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Diabetes Care. 2019 Sep 20. pii: dc190641. doi: 10.2337/dc19-0641. [Epub ahead of print]

Empagliflozin Effectively Lowers Liver Fat Content in Well-Controlled Type 2 Diabetes: A Randomized, Double-Blind, Phase 4, Placebo-Controlled Trial.

Author information

1
Institute for Clinical Diabetology, German Diabetes Center, Leibniz Institute for Diabetes Research at Heinrich-Heine University, Düsseldorf, Germany.
2
German Center for Diabetes Research, München-Neuherberg, Germany.
3
Division of Endocrinology and Diabetology, Medical Faculty, Heinrich-Heine University Düsseldorf, Düsseldorf, Germany.
4
Institute for Biometrics and Epidemiology, German Diabetes Center, Leibniz Institute for Diabetes Research at Heinrich-Heine University, Düsseldorf, Germany.
5
Institute for Diabetes Research and Metabolic Diseases, Helmholtz Center Munich at the University of Tübingen, Tübingen, Germany.
6
Department of Clinical Nutrition, German Institute of Human Nutrition Potsdam-Rehbrücke, Nuthetal, Germany.
7
Clinical Study Center of Metabolic Vascular Medicine, GWT-TU GmbH, Dresden, Germany.
8
Department of Internal Medicine 1 and Clinical Chemistry, University Hospital of Heidelberg, Heidelberg, Germany.
9
Institute for Clinical Biochemistry and Pathobiochemistry, German Diabetes Center, Leibniz Institute for Diabetes Research at Heinrich-Heine University, Düsseldorf, Germany.
10
Landesapotheke Salzburg, Salzburg, Austria.
11
Paul Langerhans Institute Dresden, Helmholtz Center Munich at University Hospital MKIII, and Faculty of Medicine, TU Dresden, Dresden, Germany.
12
Department of Endocrinology, Diabetes and Nutrition, Campus Benjamin Franklin, Charité University Medicine, Berlin, Germany.
13
Institute for Clinical Diabetology, German Diabetes Center, Leibniz Institute for Diabetes Research at Heinrich-Heine University, Düsseldorf, Germany michael.roden@ddz.de.

Abstract

OBJECTIVE:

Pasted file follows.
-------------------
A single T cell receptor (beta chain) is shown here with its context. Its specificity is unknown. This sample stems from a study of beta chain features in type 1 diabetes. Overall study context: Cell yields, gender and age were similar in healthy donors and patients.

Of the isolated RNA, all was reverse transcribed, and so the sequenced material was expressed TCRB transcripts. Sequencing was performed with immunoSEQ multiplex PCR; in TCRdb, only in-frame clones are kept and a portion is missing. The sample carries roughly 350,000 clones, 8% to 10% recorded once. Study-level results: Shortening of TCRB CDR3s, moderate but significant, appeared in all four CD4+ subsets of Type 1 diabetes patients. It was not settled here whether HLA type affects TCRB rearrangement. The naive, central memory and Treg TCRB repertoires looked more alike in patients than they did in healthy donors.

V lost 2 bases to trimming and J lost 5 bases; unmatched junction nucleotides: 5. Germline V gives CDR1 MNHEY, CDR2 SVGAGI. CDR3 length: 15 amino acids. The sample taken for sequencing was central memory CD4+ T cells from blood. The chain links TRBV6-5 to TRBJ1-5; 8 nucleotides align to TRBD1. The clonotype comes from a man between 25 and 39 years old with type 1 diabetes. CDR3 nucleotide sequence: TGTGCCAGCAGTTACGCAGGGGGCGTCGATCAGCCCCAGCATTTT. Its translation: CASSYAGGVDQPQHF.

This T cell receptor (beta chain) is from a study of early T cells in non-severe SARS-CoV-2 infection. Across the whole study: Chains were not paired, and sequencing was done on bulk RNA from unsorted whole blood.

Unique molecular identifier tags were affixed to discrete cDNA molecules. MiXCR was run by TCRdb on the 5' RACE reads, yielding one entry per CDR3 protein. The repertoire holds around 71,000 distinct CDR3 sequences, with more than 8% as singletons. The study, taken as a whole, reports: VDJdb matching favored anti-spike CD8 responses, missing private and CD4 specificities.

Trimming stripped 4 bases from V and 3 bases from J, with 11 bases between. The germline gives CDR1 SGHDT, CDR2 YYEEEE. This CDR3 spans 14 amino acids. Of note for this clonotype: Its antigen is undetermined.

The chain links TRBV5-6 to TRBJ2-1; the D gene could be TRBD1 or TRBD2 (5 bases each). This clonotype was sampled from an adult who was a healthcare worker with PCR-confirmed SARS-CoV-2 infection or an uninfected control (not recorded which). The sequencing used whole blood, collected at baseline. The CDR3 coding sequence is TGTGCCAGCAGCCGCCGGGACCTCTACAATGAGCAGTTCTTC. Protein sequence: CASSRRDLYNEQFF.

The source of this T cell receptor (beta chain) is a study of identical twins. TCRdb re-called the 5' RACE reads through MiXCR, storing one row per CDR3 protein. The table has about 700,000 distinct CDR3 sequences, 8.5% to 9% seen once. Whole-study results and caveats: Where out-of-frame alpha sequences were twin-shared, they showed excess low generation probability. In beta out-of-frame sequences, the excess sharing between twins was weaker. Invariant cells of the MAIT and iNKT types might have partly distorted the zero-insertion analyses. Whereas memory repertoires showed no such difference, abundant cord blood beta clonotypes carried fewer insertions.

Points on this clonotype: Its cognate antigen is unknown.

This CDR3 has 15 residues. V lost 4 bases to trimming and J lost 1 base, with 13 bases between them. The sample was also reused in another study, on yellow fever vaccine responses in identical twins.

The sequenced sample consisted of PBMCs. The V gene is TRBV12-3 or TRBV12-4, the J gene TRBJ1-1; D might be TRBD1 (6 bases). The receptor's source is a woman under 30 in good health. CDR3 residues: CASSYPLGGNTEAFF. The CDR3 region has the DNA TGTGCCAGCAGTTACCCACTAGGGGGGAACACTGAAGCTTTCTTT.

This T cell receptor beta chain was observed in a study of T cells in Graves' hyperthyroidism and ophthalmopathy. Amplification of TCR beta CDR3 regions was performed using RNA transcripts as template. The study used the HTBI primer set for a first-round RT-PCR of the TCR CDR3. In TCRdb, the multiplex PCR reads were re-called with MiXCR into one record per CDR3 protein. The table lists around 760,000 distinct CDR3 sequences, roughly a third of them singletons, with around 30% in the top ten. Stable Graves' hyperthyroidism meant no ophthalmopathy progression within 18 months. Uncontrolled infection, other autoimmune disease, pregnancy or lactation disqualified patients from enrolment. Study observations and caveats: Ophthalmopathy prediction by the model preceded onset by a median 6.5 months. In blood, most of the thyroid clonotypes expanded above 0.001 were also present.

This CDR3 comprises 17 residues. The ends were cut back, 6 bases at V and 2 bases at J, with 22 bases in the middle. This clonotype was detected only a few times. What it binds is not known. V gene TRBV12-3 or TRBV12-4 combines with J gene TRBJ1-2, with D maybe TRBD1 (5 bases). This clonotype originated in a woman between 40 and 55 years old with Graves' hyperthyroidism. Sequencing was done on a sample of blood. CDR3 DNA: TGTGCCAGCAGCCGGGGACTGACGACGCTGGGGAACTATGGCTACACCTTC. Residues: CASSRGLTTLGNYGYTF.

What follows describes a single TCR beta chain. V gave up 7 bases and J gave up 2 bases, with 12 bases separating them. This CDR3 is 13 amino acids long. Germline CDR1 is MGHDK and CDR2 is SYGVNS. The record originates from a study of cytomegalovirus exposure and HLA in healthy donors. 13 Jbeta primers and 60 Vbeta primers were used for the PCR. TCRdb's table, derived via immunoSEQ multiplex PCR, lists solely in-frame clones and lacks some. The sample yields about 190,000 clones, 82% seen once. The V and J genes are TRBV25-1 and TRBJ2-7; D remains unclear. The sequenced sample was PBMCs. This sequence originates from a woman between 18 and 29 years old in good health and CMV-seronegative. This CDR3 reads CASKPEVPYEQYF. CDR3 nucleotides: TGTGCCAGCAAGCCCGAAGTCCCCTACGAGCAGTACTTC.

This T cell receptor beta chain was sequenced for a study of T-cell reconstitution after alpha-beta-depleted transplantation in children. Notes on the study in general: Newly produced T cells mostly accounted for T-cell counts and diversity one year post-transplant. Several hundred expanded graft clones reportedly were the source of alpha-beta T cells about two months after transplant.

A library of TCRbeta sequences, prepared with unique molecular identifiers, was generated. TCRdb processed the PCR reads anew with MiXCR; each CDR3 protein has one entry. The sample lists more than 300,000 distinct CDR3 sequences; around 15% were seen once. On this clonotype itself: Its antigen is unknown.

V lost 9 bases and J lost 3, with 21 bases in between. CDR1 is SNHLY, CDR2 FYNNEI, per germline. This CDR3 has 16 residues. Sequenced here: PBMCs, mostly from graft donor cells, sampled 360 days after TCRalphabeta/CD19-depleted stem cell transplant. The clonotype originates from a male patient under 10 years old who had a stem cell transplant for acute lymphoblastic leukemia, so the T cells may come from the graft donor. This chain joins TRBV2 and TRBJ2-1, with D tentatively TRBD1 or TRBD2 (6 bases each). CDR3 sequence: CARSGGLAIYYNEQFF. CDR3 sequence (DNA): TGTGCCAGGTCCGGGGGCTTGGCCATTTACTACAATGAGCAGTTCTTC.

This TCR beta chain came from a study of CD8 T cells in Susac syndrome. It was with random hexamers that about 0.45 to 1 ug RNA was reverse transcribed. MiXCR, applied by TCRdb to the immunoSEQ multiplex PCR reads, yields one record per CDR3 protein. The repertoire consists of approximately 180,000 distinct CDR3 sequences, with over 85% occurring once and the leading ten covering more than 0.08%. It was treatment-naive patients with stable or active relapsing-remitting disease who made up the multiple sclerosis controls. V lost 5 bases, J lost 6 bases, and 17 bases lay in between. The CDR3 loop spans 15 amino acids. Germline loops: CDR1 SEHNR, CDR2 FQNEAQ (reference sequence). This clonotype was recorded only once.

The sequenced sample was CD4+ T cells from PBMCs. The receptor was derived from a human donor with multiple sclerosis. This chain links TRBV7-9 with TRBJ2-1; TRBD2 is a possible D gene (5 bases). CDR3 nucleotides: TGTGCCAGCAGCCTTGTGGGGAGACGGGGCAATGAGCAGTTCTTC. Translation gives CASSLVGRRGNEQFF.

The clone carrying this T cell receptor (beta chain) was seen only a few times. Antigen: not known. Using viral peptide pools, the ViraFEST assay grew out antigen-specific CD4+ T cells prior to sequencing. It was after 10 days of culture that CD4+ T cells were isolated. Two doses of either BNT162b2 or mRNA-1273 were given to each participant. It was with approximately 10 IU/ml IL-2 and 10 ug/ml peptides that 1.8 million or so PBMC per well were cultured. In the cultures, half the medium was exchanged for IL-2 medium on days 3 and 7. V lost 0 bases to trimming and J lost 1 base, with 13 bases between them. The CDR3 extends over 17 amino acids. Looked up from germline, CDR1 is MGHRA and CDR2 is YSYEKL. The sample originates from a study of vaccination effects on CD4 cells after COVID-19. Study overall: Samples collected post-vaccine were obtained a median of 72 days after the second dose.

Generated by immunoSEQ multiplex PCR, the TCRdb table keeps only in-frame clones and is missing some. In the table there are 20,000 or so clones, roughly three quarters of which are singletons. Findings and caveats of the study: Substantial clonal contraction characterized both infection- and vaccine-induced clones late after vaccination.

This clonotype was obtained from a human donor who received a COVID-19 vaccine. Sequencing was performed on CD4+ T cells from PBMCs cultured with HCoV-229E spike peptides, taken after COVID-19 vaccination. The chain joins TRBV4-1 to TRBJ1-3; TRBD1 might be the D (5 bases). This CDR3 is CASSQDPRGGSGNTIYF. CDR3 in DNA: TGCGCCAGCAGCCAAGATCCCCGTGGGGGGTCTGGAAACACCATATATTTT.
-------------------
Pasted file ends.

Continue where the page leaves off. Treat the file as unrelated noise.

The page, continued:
To evaluate whether the sodium-glucose cotransporter 2 inhibitor empagliflozin (EMPA) reduces liver fat content (LFC) in recent-onset and metabolically well-controlled type 2 diabetes (T2D).

RESEARCH DESIGN AND METHODS:

Patients with T2D (n = 84) (HbA1c 6.6 ± 0.5% [49 ± 10 mmol/mol], known disease duration 39 ± 27 months) were randomly assigned to 24 weeks of treatment with 25 mg daily EMPA or placebo. The primary end point was the difference of the change in LFC as measured with magnetic resonance methods from 0 (baseline) to 24 weeks between groups. Tissue-specific insulin sensitivity (secondary outcome) was assessed by two-step clamps using an isotope dilution technique. Exploratory analysis comprised circulating surrogate markers of insulin sensitivity and liver function. Statistical comparison was done by ANCOVA adjusted for respective baseline values, age, sex, and BMI.

RESULTS:

EMPA treatment resulted in a placebo-corrected absolute of -1.8% (95% CI -3.4, -0.2%; P = 0.02) and relative change in LFC of -22% (-36, -7%; P = 0.009) from baseline to end of treatment, corresponding to a 2.3-fold greater reduction. Weight loss occurred only with EMPA (placebo-corrected change -2.5 kg [-3.7, -1.4 kg]; P < 0.001), while no placebo-corrected change in tissue-specific insulin sensitivity was observed. EMPA treatment also led to placebo-corrected changes in uric acid (-74 mol/L [-108, -42 mol/L]; P < 0.001) and high-molecular-weight adiponectin (36% [16, 60%]; P < 0.001) levels from 0 to 24 weeks.

CONCLUSIONS:

EMPA effectively reduces hepatic fat in patients with T2D with excellent glycemic control and short known disease duration. Interestingly, EMPA also decreases circulating uric acid and raises adiponectin levels despite unchanged insulin sensitivity. EMPA could therefore contribute to the early treatment of nonalcoholic fatty liver disease in T2D.

PMID:
31540903
DOI:
10.2337/dc19-0641

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